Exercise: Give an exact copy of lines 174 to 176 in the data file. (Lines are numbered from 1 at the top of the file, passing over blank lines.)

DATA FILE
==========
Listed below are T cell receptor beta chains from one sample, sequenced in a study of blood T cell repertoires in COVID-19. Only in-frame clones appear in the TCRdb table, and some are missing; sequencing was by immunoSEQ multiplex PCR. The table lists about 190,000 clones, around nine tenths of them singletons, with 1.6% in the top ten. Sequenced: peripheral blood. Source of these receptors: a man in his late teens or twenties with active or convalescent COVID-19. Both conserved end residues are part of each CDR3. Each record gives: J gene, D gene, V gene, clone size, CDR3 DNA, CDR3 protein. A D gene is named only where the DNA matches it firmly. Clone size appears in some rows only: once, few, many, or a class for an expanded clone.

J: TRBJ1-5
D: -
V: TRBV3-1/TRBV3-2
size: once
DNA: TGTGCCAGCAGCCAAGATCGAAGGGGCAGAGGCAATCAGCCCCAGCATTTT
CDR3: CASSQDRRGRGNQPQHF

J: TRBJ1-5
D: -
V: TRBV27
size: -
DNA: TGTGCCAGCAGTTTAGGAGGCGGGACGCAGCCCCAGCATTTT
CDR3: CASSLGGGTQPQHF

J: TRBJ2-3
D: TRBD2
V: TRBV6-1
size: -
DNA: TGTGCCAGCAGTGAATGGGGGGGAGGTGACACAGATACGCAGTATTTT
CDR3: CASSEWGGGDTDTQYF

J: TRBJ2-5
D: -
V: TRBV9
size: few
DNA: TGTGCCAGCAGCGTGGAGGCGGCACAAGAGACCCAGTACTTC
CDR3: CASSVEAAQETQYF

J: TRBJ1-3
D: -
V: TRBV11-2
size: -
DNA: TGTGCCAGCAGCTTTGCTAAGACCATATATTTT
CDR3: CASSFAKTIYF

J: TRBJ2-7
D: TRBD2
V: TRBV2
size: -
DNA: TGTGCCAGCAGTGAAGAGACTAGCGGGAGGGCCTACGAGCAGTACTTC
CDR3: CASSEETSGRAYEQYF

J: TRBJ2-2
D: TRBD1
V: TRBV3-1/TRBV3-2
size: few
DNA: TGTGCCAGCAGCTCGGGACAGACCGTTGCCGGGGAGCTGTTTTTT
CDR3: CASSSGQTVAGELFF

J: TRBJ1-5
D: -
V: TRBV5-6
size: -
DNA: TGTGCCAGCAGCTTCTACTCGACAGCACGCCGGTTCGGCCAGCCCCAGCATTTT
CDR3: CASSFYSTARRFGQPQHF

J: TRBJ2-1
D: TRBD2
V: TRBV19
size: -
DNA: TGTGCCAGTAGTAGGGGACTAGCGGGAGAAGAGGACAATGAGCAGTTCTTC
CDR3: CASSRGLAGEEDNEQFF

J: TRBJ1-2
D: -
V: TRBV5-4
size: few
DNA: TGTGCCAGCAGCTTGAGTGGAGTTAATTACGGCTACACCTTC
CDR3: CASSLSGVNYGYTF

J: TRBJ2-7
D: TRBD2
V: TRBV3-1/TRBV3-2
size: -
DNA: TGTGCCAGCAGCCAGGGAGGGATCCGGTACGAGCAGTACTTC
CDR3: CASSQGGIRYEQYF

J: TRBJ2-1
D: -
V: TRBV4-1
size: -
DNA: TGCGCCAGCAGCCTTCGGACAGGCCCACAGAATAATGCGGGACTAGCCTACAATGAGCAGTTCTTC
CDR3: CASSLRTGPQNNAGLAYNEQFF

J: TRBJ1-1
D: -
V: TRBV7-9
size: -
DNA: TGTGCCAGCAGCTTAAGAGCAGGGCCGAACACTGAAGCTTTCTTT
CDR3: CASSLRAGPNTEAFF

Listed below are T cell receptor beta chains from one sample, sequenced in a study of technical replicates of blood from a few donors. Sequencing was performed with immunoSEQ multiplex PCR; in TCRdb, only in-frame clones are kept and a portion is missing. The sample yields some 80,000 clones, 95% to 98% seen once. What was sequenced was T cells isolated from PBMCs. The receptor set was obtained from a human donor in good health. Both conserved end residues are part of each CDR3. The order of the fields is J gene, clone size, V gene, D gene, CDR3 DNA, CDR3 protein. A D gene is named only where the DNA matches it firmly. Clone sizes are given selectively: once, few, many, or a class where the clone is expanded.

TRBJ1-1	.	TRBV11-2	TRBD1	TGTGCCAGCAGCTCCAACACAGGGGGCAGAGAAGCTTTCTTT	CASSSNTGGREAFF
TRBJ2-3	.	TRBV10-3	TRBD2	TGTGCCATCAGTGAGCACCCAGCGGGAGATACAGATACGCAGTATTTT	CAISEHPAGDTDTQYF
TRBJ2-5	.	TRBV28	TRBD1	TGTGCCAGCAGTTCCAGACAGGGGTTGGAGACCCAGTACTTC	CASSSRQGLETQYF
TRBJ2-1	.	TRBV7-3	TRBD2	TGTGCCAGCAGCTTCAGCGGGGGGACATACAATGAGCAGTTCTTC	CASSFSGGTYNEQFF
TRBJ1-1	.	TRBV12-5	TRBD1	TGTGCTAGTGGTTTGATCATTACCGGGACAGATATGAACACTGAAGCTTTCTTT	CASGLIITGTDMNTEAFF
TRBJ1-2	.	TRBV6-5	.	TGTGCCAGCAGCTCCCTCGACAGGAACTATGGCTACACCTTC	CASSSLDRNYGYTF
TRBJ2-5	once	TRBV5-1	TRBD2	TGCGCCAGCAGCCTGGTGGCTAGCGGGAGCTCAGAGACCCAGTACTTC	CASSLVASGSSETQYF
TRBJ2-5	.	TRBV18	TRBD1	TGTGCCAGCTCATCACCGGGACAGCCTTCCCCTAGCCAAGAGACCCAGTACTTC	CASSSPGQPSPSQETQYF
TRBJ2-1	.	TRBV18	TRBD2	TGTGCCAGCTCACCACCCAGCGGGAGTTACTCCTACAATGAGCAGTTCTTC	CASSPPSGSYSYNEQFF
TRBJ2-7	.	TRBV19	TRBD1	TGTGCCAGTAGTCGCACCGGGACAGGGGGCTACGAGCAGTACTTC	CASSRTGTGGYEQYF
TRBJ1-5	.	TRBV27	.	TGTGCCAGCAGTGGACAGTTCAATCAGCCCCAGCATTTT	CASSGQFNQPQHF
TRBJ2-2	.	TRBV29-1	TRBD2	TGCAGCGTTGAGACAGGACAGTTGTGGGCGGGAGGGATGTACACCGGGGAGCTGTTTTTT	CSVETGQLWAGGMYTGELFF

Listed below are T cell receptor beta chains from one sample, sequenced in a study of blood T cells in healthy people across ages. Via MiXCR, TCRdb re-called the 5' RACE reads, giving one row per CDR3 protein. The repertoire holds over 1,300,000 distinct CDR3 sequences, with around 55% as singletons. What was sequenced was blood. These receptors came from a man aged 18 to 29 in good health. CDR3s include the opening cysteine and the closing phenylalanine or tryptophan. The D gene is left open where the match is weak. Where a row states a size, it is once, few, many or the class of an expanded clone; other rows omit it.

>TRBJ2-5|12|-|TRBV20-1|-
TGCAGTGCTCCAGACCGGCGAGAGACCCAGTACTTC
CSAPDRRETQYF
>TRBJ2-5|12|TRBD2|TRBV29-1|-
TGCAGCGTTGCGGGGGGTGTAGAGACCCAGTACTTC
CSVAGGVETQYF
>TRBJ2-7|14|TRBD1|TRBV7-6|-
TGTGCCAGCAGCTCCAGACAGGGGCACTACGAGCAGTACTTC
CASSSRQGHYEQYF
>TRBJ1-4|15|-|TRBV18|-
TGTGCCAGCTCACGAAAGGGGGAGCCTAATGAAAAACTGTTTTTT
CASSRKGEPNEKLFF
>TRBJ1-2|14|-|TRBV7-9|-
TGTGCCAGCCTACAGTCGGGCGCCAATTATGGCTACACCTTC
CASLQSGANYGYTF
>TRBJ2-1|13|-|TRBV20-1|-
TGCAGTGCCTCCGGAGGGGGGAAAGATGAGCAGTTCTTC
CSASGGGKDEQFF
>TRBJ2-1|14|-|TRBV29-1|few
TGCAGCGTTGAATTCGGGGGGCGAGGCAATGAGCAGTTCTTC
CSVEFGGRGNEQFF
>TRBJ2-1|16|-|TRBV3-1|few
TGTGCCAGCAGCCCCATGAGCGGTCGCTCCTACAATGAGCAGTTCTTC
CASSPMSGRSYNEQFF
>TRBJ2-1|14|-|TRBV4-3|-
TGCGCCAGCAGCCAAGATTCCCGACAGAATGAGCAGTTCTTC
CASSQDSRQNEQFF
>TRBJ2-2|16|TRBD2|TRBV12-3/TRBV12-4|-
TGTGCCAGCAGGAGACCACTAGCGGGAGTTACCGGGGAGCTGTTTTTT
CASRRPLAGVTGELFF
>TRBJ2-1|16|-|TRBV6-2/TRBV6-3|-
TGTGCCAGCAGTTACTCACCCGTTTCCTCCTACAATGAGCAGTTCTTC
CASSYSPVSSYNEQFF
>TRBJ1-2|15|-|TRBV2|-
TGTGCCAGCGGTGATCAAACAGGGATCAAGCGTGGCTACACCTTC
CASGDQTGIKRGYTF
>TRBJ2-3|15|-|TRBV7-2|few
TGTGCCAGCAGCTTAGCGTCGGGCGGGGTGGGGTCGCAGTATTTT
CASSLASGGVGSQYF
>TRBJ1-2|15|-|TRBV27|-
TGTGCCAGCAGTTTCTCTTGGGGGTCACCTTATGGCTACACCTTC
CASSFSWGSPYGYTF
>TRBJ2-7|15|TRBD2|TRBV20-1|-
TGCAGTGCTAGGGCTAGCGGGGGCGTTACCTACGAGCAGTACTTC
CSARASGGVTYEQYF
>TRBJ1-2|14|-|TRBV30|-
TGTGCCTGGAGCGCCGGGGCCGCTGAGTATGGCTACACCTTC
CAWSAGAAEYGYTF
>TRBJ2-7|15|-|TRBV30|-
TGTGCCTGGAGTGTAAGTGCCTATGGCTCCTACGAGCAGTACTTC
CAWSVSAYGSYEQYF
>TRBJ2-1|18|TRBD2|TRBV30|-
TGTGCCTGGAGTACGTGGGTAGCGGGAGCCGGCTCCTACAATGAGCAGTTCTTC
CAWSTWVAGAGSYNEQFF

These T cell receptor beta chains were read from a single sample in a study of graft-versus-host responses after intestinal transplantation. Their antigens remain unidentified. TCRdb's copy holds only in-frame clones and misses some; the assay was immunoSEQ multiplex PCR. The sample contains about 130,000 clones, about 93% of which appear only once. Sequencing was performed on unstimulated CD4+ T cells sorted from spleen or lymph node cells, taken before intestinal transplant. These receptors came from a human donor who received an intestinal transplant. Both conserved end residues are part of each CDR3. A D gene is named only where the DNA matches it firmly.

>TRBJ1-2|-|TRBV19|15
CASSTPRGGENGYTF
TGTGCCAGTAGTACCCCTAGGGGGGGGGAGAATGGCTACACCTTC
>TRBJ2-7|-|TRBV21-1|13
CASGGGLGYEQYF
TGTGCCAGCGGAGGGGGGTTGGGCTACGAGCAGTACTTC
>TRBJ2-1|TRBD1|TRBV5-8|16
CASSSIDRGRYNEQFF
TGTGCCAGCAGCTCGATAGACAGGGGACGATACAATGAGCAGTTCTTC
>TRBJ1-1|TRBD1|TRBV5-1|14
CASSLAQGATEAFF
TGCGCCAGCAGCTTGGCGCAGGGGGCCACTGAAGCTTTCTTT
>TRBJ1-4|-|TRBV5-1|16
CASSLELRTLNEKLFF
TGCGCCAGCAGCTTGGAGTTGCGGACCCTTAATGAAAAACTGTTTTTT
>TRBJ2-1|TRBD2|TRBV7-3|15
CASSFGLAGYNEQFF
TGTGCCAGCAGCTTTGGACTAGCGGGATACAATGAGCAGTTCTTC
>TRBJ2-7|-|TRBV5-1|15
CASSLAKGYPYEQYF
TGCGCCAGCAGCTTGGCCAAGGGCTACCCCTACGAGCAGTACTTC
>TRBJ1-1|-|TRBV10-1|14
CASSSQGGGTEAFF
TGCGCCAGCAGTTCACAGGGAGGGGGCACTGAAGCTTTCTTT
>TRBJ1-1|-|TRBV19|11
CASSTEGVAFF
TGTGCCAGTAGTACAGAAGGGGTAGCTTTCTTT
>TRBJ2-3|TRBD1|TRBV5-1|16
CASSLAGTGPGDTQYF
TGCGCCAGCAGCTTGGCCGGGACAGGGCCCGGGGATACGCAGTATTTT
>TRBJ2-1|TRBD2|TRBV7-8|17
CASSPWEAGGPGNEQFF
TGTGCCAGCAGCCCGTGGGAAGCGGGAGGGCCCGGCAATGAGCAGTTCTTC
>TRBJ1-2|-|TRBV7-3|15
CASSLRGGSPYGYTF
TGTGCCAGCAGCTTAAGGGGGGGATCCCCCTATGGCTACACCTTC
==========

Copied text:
CASSTEGVAFF
TGTGCCAGTAGTACAGAAGGGGTAGCTTTCTTT
>TRBJ2-3|TRBD1|TRBV5-1|16